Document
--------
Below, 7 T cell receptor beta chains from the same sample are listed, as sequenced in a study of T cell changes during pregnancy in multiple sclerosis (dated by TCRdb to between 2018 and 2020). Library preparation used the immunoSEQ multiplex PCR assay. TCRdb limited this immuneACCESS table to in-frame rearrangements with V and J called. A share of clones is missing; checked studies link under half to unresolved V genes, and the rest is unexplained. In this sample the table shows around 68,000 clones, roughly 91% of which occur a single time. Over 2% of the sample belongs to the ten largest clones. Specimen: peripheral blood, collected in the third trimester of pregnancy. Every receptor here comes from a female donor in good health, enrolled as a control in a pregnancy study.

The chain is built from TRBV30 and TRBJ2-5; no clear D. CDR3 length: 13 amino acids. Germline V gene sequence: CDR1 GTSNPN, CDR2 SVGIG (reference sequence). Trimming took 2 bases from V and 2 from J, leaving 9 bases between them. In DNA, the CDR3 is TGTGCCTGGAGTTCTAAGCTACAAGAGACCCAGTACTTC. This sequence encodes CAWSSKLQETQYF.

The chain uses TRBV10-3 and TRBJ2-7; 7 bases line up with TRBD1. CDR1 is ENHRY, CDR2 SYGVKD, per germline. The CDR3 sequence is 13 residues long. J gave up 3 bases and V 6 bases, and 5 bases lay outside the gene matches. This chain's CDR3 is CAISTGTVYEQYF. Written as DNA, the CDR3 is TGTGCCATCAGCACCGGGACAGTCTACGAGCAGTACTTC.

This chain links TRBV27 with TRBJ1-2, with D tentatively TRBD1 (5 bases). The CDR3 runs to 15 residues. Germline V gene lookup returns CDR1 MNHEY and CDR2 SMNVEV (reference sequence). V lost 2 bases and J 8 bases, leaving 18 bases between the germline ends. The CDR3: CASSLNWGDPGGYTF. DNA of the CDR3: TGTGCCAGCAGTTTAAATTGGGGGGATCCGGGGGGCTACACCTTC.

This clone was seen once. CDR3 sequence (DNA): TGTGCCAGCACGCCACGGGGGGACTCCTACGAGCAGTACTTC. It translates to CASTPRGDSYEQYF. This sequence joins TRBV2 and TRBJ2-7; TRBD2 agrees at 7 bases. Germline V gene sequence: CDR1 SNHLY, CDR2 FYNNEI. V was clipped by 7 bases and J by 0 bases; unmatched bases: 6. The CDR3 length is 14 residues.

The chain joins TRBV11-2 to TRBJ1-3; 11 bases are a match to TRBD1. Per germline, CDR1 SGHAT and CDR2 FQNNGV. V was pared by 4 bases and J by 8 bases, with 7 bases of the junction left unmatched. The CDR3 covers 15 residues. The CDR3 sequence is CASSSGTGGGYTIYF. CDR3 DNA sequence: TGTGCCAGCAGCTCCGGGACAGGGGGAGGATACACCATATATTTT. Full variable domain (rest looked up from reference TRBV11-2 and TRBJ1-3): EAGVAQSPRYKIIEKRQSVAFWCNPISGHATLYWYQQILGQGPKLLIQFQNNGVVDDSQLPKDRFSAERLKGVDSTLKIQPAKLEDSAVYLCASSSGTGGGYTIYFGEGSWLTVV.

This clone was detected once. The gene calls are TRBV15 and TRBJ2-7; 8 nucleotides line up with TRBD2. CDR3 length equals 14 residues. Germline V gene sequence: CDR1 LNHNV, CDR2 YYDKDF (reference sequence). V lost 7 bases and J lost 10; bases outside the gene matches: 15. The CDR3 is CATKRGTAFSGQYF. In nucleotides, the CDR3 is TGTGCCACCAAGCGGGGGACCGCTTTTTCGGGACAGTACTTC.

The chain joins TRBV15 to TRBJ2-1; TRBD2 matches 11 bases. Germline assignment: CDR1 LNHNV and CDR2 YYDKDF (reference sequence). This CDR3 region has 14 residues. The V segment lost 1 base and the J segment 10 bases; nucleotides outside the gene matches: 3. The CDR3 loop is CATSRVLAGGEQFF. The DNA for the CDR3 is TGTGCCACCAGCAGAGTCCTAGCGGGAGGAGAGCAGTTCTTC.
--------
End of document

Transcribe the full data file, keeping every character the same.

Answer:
Below, 7 T cell receptor beta chains from the same sample are listed, as sequenced in a study of T cell changes during pregnancy in multiple sclerosis (dated by TCRdb to between 2018 and 2020). Library preparation used the immunoSEQ multiplex PCR assay. TCRdb limited this immuneACCESS table to in-frame rearrangements with V and J called. A share of clones is missing; checked studies link under half to unresolved V genes, and the rest is unexplained. In this sample the table shows around 68,000 clones, roughly 91% of which occur a single time. Over 2% of the sample belongs to the ten largest clones. Specimen: peripheral blood, collected in the third trimester of pregnancy. Every receptor here comes from a female donor in good health, enrolled as a control in a pregnancy study.

The chain is built from TRBV30 and TRBJ2-5; no clear D. CDR3 length: 13 amino acids. Germline V gene sequence: CDR1 GTSNPN, CDR2 SVGIG (reference sequence). Trimming took 2 bases from V and 2 from J, leaving 9 bases between them. In DNA, the CDR3 is TGTGCCTGGAGTTCTAAGCTACAAGAGACCCAGTACTTC. This sequence encodes CAWSSKLQETQYF.

The chain uses TRBV10-3 and TRBJ2-7; 7 bases line up with TRBD1. CDR1 is ENHRY, CDR2 SYGVKD, per germline. The CDR3 sequence is 13 residues long. J gave up 3 bases and V 6 bases, and 5 bases lay outside the gene matches. This chain's CDR3 is CAISTGTVYEQYF. Written as DNA, the CDR3 is TGTGCCATCAGCACCGGGACAGTCTACGAGCAGTACTTC.

This chain links TRBV27 with TRBJ1-2, with D tentatively TRBD1 (5 bases). The CDR3 runs to 15 residues. Germline V gene lookup returns CDR1 MNHEY and CDR2 SMNVEV (reference sequence). V lost 2 bases and J 8 bases, leaving 18 bases between the germline ends. The CDR3: CASSLNWGDPGGYTF. DNA of the CDR3: TGTGCCAGCAGTTTAAATTGGGGGGATCCGGGGGGCTACACCTTC.

This clone was seen once. CDR3 sequence (DNA): TGTGCCAGCACGCCACGGGGGGACTCCTACGAGCAGTACTTC. It translates to CASTPRGDSYEQYF. This sequence joins TRBV2 and TRBJ2-7; TRBD2 agrees at 7 bases. Germline V gene sequence: CDR1 SNHLY, CDR2 FYNNEI. V was clipped by 7 bases and J by 0 bases; unmatched bases: 6. The CDR3 length is 14 residues.

The chain joins TRBV11-2 to TRBJ1-3; 11 bases are a match to TRBD1. Per germline, CDR1 SGHAT and CDR2 FQNNGV. V was pared by 4 bases and J by 8 bases, with 7 bases of the junction left unmatched. The CDR3 covers 15 residues. The CDR3 sequence is CASSSGTGGGYTIYF. CDR3 DNA sequence: TGTGCCAGCAGCTCCGGGACAGGGGGAGGATACACCATATATTTT. Full variable domain (rest looked up from reference TRBV11-2 and TRBJ1-3): EAGVAQSPRYKIIEKRQSVAFWCNPISGHATLYWYQQILGQGPKLLIQFQNNGVVDDSQLPKDRFSAERLKGVDSTLKIQPAKLEDSAVYLCASSSGTGGGYTIYFGEGSWLTVV.

This clone was detected once. The gene calls are TRBV15 and TRBJ2-7; 8 nucleotides line up with TRBD2. CDR3 length equals 14 residues. Germline V gene sequence: CDR1 LNHNV, CDR2 YYDKDF (reference sequence). V lost 7 bases and J lost 10; bases outside the gene matches: 15. The CDR3 is CATKRGTAFSGQYF. In nucleotides, the CDR3 is TGTGCCACCAAGCGGGGGACCGCTTTTTCGGGACAGTACTTC.

The chain joins TRBV15 to TRBJ2-1; TRBD2 matches 11 bases. Germline assignment: CDR1 LNHNV and CDR2 YYDKDF (reference sequence). This CDR3 region has 14 residues. The V segment lost 1 base and the J segment 10 bases; nucleotides outside the gene matches: 3. The CDR3 loop is CATSRVLAGGEQFF. The DNA for the CDR3 is TGTGCCACCAGCAGAGTCCTAGCGGGAGGAGAGCAGTTCTTC.